Thursday, December 14, 2017

Dynamic information equilibrium model of initial claims

Weekly initial unemployment insurance claims (ICSA) were put up on FRED today, and so I thought I'd apply the dynamic information equilibrium model to the data. First, we need to divide by the size of the Civilian Labor Force (CLF) per the model $ICSA \rightleftarrows CLF$ in order to observe the ratio such that:

\frac{d}{dt} \log \frac{ICSA}{CLF} \approx (k-1) r + \sum_{i} \sigma_{i}(t) \equiv \alpha + \sum_{i} \sigma_{i}(t)

For the data since the mid-90s, there are two shocks $\sigma_{i}(t)$ corresponding to the early 2000s recession and "the Great Recession". The forecast, conditional on the absence of shocks (detectable e.g. via this algorithm), calls for a continued fall in the initial claims rate:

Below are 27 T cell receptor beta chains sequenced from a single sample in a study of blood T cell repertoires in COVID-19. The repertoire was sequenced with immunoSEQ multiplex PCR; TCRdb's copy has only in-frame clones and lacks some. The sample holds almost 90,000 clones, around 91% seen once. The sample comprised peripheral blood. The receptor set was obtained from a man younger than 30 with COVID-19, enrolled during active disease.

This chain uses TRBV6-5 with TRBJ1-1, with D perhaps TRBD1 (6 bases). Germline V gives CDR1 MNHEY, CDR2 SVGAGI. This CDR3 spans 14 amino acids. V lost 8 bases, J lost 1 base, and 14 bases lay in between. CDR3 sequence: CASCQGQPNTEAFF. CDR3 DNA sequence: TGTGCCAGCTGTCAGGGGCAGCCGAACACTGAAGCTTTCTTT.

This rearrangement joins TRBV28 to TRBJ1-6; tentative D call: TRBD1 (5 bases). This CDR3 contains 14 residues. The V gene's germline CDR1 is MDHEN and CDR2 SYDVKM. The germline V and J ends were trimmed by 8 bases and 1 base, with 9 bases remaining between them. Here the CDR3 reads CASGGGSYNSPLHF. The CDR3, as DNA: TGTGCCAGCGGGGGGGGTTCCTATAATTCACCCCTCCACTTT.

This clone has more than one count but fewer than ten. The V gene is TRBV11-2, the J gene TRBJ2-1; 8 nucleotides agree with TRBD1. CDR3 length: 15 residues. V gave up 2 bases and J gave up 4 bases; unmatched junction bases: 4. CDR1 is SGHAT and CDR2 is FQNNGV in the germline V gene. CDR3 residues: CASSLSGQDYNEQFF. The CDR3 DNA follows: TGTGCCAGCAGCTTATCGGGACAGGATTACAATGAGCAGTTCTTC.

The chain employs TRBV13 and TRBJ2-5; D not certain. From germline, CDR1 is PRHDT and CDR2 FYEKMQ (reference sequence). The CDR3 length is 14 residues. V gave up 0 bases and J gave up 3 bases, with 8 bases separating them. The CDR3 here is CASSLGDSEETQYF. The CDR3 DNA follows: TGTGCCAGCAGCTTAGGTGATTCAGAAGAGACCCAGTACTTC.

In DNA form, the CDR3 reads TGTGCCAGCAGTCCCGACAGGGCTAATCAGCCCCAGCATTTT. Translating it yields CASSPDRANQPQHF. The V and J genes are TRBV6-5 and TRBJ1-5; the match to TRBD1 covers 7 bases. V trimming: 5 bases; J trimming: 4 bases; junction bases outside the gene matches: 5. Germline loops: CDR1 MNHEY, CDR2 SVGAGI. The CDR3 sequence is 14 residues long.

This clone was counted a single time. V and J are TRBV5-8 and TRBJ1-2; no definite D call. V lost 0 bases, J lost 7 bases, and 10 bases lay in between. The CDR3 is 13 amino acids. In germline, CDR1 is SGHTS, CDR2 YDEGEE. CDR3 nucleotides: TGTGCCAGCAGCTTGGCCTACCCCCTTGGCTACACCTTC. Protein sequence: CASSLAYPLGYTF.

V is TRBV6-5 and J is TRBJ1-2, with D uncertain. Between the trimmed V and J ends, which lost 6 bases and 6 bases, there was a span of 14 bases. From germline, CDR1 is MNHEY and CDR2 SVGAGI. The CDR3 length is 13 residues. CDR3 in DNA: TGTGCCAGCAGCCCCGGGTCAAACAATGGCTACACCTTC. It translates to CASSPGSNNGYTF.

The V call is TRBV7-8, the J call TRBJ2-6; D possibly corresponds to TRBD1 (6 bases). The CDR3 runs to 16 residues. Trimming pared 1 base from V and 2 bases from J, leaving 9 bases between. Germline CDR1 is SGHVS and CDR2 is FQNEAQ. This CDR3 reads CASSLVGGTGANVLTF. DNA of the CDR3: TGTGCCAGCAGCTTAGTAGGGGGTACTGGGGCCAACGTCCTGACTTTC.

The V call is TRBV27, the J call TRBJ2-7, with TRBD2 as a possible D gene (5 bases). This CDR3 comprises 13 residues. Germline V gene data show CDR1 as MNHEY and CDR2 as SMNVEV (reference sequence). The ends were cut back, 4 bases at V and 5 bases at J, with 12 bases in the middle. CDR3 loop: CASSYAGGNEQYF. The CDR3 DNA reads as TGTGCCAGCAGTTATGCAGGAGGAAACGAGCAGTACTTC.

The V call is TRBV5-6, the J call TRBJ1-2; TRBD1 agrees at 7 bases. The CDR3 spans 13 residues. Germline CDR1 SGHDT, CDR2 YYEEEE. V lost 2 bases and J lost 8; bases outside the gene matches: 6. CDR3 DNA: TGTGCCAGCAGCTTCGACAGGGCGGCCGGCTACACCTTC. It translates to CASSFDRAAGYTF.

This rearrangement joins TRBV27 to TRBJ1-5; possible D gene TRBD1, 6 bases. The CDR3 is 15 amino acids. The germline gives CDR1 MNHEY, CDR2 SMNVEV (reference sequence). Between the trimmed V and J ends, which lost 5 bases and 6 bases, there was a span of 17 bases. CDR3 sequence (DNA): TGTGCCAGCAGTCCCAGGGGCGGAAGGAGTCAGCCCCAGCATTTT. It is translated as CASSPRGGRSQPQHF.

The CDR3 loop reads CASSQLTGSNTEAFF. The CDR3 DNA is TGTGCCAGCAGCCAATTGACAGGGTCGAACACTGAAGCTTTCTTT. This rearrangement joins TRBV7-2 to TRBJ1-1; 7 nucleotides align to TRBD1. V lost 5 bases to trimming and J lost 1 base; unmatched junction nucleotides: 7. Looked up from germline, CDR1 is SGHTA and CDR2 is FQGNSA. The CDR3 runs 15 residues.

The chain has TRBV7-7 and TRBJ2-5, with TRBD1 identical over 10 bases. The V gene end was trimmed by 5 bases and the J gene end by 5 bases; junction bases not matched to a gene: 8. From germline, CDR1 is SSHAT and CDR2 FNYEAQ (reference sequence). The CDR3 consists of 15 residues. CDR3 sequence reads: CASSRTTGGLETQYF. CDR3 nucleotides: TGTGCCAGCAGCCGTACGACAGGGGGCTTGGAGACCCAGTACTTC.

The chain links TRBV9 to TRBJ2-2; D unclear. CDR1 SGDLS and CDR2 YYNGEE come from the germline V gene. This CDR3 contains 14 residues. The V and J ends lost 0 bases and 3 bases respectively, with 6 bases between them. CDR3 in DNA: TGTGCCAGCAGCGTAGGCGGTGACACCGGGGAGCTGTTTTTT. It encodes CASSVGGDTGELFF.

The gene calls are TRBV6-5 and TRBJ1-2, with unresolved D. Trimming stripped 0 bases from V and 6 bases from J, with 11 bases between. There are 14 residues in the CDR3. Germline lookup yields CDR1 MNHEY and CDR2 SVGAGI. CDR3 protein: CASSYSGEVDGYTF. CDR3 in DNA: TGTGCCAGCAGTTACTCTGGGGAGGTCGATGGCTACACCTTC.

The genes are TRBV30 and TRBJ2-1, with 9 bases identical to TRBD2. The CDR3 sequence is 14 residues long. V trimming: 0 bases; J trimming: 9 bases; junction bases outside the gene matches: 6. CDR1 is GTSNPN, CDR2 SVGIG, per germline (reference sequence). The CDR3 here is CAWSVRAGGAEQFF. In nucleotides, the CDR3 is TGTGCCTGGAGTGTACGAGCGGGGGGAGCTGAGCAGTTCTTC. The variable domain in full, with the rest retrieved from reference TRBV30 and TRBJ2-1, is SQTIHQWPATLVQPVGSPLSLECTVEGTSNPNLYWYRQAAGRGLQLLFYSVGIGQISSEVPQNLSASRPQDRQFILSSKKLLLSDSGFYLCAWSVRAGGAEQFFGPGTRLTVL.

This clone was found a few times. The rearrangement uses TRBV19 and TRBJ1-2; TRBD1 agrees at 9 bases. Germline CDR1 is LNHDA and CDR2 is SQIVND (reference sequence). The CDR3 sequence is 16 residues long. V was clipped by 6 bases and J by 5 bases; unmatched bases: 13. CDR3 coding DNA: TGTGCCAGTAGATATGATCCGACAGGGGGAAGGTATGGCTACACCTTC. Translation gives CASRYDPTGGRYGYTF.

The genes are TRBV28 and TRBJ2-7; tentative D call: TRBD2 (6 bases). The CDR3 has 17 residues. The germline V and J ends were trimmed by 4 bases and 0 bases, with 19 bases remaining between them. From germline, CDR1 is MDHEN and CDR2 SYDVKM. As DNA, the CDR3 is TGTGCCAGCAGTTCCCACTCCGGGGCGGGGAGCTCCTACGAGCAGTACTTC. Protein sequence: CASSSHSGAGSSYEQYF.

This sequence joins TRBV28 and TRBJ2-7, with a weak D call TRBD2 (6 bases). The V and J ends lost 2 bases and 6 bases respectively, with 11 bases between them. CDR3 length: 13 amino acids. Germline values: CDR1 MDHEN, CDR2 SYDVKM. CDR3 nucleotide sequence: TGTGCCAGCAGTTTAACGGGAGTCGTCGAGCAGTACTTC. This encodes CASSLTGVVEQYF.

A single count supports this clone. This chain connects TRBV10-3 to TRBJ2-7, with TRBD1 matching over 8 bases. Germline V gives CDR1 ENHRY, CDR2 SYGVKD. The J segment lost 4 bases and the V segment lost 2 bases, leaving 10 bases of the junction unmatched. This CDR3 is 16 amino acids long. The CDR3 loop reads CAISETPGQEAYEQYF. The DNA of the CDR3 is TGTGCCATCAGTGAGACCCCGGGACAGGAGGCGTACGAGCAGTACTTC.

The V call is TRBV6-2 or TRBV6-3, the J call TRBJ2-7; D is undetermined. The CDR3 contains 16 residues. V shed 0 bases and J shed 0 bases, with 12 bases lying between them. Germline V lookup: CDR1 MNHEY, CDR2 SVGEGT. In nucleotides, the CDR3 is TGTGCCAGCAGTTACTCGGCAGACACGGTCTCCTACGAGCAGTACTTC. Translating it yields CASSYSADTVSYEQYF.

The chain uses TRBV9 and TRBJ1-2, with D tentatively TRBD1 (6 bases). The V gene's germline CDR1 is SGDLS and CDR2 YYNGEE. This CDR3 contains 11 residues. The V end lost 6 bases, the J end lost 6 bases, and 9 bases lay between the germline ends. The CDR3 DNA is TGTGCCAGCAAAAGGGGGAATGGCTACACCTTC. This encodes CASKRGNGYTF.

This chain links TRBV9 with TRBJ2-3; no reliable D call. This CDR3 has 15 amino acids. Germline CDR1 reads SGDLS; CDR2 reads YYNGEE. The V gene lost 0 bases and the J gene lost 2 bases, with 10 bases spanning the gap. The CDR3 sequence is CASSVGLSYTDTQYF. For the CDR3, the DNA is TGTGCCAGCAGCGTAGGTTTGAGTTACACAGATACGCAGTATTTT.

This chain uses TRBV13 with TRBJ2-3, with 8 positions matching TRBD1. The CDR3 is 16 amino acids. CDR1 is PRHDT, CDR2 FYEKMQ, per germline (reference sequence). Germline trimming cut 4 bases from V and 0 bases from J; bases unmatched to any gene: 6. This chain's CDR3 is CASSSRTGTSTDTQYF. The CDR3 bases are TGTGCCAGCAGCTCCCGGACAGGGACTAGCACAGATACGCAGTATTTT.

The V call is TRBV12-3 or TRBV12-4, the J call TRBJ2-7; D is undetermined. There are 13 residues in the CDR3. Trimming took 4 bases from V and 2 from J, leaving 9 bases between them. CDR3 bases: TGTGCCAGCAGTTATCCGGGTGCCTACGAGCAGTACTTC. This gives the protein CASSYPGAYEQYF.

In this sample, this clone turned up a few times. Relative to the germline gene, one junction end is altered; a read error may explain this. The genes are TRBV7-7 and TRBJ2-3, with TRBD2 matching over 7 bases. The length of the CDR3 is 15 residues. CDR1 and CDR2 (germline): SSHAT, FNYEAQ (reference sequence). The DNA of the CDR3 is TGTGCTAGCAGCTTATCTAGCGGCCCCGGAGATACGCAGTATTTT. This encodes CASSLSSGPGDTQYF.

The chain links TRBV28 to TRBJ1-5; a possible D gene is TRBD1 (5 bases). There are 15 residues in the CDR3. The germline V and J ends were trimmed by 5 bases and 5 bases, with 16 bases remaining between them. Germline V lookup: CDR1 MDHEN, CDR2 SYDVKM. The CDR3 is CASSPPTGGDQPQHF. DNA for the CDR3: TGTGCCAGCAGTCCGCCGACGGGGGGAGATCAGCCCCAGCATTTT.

The dynamic equilibrium rate $\alpha$ is −0.103/y (that is to say roughly a 10% relative fall per year — e.g. a 1% initial claims rate would fall by 0.1 percentage points to 0.9%). I'll continue to follow this forecast in the new year.


Update 1 August 2019

lol. I never did track this one until today (a year and a half later). It did fine — here's the original graph and a zoomed-in version:

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